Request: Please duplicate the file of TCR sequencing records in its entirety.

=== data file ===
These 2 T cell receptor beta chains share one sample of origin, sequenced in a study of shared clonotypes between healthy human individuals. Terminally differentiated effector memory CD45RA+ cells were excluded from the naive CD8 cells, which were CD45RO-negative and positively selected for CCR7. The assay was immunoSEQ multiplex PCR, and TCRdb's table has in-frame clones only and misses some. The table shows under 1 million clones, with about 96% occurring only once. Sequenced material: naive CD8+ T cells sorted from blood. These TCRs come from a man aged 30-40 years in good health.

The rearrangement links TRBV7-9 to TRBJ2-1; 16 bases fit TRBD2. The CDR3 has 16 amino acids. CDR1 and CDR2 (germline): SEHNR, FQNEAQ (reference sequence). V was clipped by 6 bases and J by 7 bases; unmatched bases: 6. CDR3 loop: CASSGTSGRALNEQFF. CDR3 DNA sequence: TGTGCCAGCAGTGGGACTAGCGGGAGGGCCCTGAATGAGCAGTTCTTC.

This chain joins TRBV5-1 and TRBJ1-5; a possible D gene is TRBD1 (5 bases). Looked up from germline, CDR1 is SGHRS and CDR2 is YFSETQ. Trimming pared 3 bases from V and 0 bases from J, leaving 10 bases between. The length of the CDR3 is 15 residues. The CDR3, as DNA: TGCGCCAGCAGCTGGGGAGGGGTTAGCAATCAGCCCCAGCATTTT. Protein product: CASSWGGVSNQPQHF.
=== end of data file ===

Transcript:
These 2 T cell receptor beta chains share one sample of origin, sequenced in a study of shared clonotypes between healthy human individuals. Terminally differentiated effector memory CD45RA+ cells were excluded from the naive CD8 cells, which were CD45RO-negative and positively selected for CCR7. The assay was immunoSEQ multiplex PCR, and TCRdb's table has in-frame clones only and misses some. The table shows under 1 million clones, with about 96% occurring only once. Sequenced material: naive CD8+ T cells sorted from blood. These TCRs come from a man aged 30-40 years in good health.

The rearrangement links TRBV7-9 to TRBJ2-1; 16 bases fit TRBD2. The CDR3 has 16 amino acids. CDR1 and CDR2 (germline): SEHNR, FQNEAQ (reference sequence). V was clipped by 6 bases and J by 7 bases; unmatched bases: 6. CDR3 loop: CASSGTSGRALNEQFF. CDR3 DNA sequence: TGTGCCAGCAGTGGGACTAGCGGGAGGGCCCTGAATGAGCAGTTCTTC.

This chain joins TRBV5-1 and TRBJ1-5; a possible D gene is TRBD1 (5 bases). Looked up from germline, CDR1 is SGHRS and CDR2 is YFSETQ. Trimming pared 3 bases from V and 0 bases from J, leaving 10 bases between. The length of the CDR3 is 15 residues. The CDR3, as DNA: TGCGCCAGCAGCTGGGGAGGGGTTAGCAATCAGCCCCAGCATTTT. Protein product: CASSWGGVSNQPQHF.